Lumbar Disc Herniation

by Marshall Berkeley


Lumbar disc herniation is the result of the nucleus proposus rupturing through the annulus fibrosus and compressing on the spinal nerve, causing low back and/or leg pain. Upwards of 80 percent of the population will experience low back pain at some point in their lives.1 Lumbar disc herniations are one of the main causes of low back pain. The following information will provide you with all the details necessary to gain a better understanding of the condition.



The lumbar spine consists of five vertebrae. Located between each of the five vertebrae are intervertebral discs. The discs are flexible and act as shock absorbers for the spine. The intervertebral discs are made up of two components: the annulus fibrosus and the nucleus proposus. The annulus fibrosus is the tough outer ring of the disc, and the nucleus proposus is the soft, gel-like substance in the middle of the disc. Located posteriorly to the intervertebral discs is the spinal canal in which the spinal cord passes through. At each level of the lumbar spine, nerve roots exit the spinal canal through intervetebral foramina on both sides of the vertebrae.2,3



Lumbar disc herniations are one of the most common causes of low back pain and occur 15 times more than cervical disc herniations. The peak occurrence is between the ages of 25-40.3 Males are affected more than women by a ratio of 3:2. About 90% of all lumbar disc herniations occur between the fourth and fifth lumbar vertebrae and fifth lumbar vertebrae and sacrum.4

Clinical Presentation

A patient with a lumbar disc herniation will complain of low back pain and sometimes pain in one or both of the legs. Most often, pain is reported on only one side of the low back and is considered a dull ache, burning pain, electric shock, or tingling sensation. The patient will not be able to sit for prolonged periods of time before they have to get up. Sneezing, coughing, and laughing will increase the pain. Leg pain, or sciatica, is common and will be located in the back of the thigh, calf, and/or foot depending on the extent of the nerve involvement. Numbness and weakness in the leg or foot may also be present. In serious cases, bowel and bladder control can be lost.

Potential Etiologies

Lumbar disc herniations can occur as a result of direct trauma or gradual degeneration over time. There are also several risk factors that can lead to a lumbar disc herniation.1,2 These include:

  • Gender (males more susceptible than females)
  • Poor lifting technique (bending over and not using legs to lift)
  • Poor posture (puts increased stress on lumbar spine and discs)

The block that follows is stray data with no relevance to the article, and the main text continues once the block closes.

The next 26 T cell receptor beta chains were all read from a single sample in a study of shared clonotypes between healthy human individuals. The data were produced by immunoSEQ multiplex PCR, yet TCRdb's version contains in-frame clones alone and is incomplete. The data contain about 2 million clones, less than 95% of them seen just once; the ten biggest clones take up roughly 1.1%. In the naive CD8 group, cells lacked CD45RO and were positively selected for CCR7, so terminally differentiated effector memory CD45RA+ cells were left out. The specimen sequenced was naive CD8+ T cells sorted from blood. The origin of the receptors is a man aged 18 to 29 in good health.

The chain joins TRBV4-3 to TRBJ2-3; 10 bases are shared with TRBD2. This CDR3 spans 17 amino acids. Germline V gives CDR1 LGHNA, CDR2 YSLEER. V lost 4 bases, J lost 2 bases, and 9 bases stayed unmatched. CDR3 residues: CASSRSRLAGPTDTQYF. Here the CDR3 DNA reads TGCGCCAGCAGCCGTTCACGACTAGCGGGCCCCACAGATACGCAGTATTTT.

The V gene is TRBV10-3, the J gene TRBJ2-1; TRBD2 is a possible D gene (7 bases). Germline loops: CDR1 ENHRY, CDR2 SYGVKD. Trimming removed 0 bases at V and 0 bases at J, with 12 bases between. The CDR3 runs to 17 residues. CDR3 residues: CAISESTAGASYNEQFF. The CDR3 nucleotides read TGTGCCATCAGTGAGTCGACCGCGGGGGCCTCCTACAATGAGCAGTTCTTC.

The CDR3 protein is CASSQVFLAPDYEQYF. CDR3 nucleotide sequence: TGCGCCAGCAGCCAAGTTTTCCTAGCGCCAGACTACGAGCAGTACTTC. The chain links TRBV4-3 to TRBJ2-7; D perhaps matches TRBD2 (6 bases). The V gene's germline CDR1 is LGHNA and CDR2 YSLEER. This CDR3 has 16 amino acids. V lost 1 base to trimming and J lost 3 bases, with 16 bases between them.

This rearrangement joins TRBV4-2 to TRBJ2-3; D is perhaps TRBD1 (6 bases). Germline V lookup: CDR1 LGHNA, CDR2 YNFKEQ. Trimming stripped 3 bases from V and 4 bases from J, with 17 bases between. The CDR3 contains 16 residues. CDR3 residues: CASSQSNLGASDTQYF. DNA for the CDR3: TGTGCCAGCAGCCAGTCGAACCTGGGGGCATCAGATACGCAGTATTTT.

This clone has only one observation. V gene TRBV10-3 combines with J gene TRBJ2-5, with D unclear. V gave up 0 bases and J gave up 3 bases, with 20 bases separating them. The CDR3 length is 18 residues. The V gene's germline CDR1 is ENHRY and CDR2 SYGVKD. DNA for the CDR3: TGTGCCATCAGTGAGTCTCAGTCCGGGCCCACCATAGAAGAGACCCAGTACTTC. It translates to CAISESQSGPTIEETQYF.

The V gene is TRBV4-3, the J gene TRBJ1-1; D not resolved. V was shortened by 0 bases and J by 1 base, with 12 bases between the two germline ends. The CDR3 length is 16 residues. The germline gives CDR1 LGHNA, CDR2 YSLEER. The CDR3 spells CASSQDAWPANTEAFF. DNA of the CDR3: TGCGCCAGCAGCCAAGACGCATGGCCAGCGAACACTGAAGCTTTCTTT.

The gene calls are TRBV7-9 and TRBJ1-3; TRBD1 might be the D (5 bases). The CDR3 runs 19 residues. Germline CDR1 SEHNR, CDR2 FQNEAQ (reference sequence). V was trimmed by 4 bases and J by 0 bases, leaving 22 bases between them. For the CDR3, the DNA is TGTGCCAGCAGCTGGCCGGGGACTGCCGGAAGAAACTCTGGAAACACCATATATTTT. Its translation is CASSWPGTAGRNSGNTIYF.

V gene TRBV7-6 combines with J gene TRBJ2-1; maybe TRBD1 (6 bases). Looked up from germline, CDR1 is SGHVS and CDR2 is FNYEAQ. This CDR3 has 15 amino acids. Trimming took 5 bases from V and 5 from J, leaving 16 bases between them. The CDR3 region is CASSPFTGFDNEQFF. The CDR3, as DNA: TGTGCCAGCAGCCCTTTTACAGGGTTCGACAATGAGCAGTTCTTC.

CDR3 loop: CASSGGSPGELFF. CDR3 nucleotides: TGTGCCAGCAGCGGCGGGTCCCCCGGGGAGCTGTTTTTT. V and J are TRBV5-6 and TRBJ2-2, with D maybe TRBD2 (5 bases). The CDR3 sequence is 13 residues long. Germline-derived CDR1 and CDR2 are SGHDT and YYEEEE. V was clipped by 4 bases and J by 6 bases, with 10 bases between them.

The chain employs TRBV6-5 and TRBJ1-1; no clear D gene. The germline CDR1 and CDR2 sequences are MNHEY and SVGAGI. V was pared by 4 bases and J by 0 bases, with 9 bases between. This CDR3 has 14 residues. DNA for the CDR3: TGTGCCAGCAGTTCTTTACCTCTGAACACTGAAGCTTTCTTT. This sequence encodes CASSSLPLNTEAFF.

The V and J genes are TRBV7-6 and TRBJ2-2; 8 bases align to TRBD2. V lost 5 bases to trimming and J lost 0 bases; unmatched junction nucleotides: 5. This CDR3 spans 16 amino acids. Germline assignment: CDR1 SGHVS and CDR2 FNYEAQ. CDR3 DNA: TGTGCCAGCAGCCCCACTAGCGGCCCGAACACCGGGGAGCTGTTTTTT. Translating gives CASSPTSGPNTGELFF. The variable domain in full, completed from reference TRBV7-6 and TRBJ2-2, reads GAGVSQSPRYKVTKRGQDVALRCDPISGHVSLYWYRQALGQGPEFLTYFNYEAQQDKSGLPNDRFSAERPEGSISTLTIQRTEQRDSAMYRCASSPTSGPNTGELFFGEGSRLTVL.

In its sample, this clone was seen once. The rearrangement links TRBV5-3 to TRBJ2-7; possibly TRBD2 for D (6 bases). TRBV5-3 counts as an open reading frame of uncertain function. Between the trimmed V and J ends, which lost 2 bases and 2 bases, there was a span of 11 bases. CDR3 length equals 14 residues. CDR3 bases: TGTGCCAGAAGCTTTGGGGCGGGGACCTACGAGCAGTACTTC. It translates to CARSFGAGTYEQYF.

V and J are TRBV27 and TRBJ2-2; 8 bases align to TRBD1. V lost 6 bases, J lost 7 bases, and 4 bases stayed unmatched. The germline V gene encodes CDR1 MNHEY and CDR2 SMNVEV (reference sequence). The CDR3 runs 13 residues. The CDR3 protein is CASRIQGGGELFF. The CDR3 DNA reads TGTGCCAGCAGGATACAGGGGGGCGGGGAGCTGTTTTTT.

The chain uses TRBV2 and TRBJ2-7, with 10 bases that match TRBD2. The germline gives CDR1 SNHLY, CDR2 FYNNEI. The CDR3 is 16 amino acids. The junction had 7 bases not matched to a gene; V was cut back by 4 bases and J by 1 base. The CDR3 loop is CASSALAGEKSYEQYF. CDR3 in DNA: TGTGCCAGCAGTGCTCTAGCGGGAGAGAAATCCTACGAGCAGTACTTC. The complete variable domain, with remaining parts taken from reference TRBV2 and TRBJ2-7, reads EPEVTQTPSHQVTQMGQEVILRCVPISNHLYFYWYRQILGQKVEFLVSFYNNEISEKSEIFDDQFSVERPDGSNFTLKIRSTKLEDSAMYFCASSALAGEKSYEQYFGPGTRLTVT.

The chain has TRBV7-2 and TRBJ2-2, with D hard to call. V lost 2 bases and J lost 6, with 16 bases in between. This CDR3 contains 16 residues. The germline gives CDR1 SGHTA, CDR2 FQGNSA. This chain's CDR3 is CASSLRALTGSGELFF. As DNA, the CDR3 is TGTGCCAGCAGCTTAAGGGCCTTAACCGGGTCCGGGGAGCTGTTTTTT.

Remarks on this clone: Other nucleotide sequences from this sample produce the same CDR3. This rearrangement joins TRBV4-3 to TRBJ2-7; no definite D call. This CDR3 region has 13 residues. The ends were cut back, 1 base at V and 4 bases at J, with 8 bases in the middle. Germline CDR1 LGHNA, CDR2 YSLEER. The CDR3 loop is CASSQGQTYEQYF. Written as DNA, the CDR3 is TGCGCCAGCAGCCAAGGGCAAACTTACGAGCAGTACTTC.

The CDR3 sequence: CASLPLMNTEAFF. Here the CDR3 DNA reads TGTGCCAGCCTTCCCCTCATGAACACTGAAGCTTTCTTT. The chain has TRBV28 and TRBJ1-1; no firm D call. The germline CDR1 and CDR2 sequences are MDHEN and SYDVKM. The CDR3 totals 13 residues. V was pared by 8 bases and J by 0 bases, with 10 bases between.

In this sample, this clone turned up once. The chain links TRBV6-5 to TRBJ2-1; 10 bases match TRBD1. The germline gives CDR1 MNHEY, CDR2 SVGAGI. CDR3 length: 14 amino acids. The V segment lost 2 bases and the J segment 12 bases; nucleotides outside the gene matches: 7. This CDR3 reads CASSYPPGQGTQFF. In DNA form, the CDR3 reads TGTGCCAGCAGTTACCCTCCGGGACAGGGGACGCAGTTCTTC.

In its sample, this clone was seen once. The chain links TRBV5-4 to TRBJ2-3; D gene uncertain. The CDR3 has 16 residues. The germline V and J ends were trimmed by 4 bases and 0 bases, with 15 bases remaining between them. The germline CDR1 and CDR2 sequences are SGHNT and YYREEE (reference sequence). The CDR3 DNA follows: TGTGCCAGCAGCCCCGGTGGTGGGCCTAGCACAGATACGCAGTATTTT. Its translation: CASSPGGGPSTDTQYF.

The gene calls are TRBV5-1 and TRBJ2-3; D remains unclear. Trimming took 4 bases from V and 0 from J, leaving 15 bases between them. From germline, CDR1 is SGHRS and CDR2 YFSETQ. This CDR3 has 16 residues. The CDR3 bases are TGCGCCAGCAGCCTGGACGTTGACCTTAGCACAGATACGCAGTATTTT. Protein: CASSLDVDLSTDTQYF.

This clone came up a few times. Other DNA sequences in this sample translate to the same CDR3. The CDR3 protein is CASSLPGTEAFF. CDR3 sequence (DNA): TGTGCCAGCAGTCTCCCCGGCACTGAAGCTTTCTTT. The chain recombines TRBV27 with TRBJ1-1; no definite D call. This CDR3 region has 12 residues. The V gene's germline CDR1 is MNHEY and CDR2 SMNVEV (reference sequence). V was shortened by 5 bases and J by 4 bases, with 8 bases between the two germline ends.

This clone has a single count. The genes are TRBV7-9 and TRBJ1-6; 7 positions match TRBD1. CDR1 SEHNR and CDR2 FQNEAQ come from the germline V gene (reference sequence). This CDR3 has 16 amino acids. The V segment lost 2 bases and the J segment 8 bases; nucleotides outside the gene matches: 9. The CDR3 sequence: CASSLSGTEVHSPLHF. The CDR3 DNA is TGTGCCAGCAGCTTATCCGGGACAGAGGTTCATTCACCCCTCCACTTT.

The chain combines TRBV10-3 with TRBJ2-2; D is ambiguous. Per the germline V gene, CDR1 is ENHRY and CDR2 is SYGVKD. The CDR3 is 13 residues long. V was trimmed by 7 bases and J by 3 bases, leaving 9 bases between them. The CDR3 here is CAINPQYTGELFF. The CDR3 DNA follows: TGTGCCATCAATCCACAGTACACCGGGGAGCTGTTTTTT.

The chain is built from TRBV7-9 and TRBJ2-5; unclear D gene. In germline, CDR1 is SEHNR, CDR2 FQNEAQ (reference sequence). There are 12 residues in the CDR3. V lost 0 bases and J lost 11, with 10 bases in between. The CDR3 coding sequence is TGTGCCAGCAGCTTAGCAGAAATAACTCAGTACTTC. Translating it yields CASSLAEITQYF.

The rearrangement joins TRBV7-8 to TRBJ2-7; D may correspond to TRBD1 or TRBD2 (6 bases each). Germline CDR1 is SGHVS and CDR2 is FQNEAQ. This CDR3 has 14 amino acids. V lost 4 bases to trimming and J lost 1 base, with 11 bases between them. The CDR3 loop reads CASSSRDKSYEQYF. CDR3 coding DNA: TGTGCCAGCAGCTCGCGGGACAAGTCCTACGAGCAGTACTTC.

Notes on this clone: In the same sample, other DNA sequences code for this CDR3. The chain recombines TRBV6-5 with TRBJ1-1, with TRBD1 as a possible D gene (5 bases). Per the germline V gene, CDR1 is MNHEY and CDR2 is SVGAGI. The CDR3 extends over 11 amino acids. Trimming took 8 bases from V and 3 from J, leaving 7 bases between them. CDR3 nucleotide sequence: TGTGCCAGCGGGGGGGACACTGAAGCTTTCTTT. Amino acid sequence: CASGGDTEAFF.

• Repetitive activities (jobs involving bending, twisting, lifting, or pulling)
  • Frequent driving (sitting for long periods of time plus the vibration of engine)
  • Sedentary lifestyle (lack of physical activity & poor nutrition lead to poor disc health)
  • Overweight (puts more pressure on discs)
  • Smoking (decreases oxygen supplied to discs)

Diagnostic Tests3,5

  • Magnetic Resonance Scan
  • Computed Tomography (CT) scan
  • Myelogram
  • Electromyography (EMG)
  • Nerve Conduction Velocity (NCV) test
  • X-ray

Evaluation/Special Orthopedic Tests

  • Straight Leg Raise or Slump Test to determine if neural tension is present
  • Neurological exam if pain, numbness, or tingling is present in leg(s)6

Conservative Treatment

  • Rest: important to avoid bending forward and lifting heavy objects
  • Nonsteroidal anti-inflammatory drugs (NSAIDs): for pain relief
  • Physical therapy: emphasis on core stabalization exercises
    • Robin McKenzie developed the McKenzie Method for classifying and treating spinal disorders7
      • classified disorders as either postural, dysfunction, or derangement
      • derangement is most common and involves "centralizing" the pain
      • focus on education and actively involving the patient in the treatment
      • an example of a McKenzie technique is shown in the following video:

  • Epidural steroid injection: steroids are injected directly into the level of the lumbar spine where the herniation is present
    • provides a short-term reduction of inflammation
    • usually performed if other conservative treatments have not been effective
    • successful in 42%-56% of patients1


In addition to other conservative treatments, there are also several modalities that can be included in treatment for lumbar herniated discs. These include:

  • Mechanical traction8
  • Ultrasound8
  • Low-Power Laser8

While these are proven to decrease symptoms associated with lumbar herniated discs, they should not soley be used as treatment.

Surgical Treatment

  • Microdiscectomy: most common surgical procedure for herniated lumbar discs9
    • removes the piece of the disc and any other fragments that are compressing on the spinal nerve
    • more effective in relieving leg pain associated with the herniated disc than back pain
      • successful in relieving leg pain in >90% of patients10

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